I started out looking at people like Frank Miller deciding that although I dig the artwork, the stories weren’t really my thing, then moving on to people like Brian Wood who were much closer to the type of stories I liked- but at the end of the day, I’m not really into superheroes and that whole bit. I do like sci-fi but it’s not the top of my totem pole. Then I found Clumsy while perusing the “Little Books” shelf (one of my favourite shelves) in The Beguiling and I had
an a-ha moment. I’m just really that nosey. Even when I’m buying books I still tend to veer towards what I call “self deprecating relationship humour” – or just in general stories that talk about real people, things that are relate-able and human. I love that kind of thing. Now I pretty much swoon over the vast majority of Top Shelf and D&Q titles.
Jeffrey Brown pretty much just allowed me to see that everyone’s lives are interesting and worth telling. I would always ask myself if anyone would care about my own experiences specifically, of course I care because they’re mine and I lived through it, but that doesn’t mean someone else will give a shit. But it happens to me over and over again with more and more artists, that I do care and I want to hear their stories. So he kind of hammered that home for me, that what you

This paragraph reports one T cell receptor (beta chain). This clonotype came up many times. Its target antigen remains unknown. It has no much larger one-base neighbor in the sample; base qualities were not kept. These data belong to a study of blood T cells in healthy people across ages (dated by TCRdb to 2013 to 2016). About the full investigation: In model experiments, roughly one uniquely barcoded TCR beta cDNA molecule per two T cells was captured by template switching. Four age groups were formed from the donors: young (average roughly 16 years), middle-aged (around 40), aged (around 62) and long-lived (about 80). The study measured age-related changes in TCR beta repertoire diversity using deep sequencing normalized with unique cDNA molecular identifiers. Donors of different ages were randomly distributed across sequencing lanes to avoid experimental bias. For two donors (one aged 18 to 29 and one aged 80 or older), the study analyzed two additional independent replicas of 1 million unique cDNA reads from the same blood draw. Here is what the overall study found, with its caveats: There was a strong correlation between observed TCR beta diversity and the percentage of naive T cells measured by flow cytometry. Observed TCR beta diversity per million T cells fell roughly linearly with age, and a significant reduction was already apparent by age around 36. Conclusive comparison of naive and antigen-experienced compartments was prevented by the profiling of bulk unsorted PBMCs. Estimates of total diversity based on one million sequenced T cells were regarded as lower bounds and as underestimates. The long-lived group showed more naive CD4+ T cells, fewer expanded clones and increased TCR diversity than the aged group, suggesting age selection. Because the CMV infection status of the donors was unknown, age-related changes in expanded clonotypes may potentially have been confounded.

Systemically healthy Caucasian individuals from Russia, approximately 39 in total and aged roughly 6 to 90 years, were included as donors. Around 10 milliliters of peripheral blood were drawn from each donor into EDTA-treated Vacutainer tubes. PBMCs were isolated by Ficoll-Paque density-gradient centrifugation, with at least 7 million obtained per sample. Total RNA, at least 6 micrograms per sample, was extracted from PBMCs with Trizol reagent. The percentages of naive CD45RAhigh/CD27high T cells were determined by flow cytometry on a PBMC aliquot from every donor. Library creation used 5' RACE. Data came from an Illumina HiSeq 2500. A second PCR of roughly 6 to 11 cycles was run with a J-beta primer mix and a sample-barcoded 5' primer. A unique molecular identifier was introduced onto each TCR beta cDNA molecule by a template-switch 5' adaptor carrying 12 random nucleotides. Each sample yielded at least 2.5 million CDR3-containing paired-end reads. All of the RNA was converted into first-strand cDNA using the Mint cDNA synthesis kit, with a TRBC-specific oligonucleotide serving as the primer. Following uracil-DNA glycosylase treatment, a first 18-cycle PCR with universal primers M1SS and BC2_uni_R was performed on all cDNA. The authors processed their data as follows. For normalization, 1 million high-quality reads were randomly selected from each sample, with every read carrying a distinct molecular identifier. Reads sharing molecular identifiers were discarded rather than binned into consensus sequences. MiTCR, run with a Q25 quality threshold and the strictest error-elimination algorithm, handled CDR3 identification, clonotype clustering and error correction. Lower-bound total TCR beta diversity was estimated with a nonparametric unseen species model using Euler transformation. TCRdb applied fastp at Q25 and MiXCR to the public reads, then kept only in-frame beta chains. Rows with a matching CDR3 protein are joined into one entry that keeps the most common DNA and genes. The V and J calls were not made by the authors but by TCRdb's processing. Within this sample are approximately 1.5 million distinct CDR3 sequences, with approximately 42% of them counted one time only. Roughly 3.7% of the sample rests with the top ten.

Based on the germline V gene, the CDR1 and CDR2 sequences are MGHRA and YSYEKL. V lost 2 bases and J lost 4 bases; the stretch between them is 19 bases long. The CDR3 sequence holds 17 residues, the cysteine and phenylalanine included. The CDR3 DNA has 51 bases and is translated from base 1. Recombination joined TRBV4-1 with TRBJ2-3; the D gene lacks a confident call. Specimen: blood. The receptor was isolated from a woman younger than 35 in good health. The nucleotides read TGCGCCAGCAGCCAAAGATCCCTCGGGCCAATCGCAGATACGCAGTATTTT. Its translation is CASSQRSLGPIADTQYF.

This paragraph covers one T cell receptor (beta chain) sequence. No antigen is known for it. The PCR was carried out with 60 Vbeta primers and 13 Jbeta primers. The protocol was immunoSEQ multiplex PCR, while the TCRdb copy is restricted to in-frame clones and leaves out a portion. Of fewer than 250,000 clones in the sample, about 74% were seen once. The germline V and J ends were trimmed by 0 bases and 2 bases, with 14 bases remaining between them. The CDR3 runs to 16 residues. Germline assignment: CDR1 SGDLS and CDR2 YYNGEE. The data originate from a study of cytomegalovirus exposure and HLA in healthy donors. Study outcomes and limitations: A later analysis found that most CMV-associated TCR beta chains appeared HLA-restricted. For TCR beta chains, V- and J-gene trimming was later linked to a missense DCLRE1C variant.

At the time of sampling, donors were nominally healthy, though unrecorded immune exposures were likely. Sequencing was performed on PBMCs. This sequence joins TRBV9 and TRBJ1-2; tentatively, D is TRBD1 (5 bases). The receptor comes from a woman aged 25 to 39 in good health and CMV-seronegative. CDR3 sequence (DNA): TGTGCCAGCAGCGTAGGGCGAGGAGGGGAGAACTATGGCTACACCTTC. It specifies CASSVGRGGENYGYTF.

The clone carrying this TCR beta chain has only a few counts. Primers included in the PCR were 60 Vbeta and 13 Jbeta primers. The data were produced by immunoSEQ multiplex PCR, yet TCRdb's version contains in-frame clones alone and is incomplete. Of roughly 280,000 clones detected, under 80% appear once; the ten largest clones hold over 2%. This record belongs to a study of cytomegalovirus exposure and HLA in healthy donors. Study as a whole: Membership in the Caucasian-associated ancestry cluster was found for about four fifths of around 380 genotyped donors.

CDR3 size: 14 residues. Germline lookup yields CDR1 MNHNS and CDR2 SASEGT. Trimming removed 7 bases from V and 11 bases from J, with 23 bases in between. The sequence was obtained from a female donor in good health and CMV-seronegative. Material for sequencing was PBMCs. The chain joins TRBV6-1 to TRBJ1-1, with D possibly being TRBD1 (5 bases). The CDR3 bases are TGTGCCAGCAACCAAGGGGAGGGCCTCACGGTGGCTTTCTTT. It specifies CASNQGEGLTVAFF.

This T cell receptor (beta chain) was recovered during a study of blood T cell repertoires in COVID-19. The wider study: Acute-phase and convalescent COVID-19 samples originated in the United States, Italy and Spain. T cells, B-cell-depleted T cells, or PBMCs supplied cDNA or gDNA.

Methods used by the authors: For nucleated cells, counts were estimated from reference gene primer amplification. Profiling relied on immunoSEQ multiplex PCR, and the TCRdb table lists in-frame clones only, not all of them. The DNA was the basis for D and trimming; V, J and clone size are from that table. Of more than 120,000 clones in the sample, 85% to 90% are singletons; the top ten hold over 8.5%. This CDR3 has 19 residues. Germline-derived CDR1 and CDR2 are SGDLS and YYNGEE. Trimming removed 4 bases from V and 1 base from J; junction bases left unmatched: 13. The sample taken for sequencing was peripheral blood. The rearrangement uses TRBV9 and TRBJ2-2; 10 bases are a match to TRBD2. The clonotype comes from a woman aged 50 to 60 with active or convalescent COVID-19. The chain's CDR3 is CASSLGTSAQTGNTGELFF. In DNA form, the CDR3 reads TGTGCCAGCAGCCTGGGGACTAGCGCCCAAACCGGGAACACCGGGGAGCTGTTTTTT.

have to say is worth saying.
You’ve appeared in both The Everyday and Ellerbisms – both of those webcomics are similar slice of life type stories that sometimes delve into some fairly personal subject matter. What kind of tone can we expect from future installments of To Galavant?
There’s definitely going to be some silly moments ahead but my trip wasn’t a cake walk and I did do a lot of thinking while I was out there. So although you can expect some travel info and the general funny one liners. There’s probably going to be a few installments that cut a little closer. I did get lonely at times and although I started to date someone over there, there’s all the uncertainty that goes along with that- not to mention that looming over my head was always
the reality that when I came back to Toronto I would be unemployed, I wouldn’t have a place to live immediately, all my belongings were in storage and I’d have to figure out what my next step was. (I think I changed my plan of attack 12 times…) But I’m going to try to be as honest as I can at the end of the day. I’m not just going to highlight the “woo travel!” moments. Sometimes travel is shitty.
Once the story of your London adventure is over – do you plan on continuing the series with a different trip? Or this a finite series?
I think this is going to be a finite series. I may do other webcomics afterwards- but I think as far as this goes I have a specific period of time to work with and once I reach the end that’s it. Which is kinda nice to be honest. When you have things like The Everyday or Ellerbisms it’s harder to find a natural end because Everyday moments will keep happening and Marc will keep on living. I kinda got a bit of a break in that regard. I don’t have to make the tough decision of how to end things. It’s already there. I find comfort in that.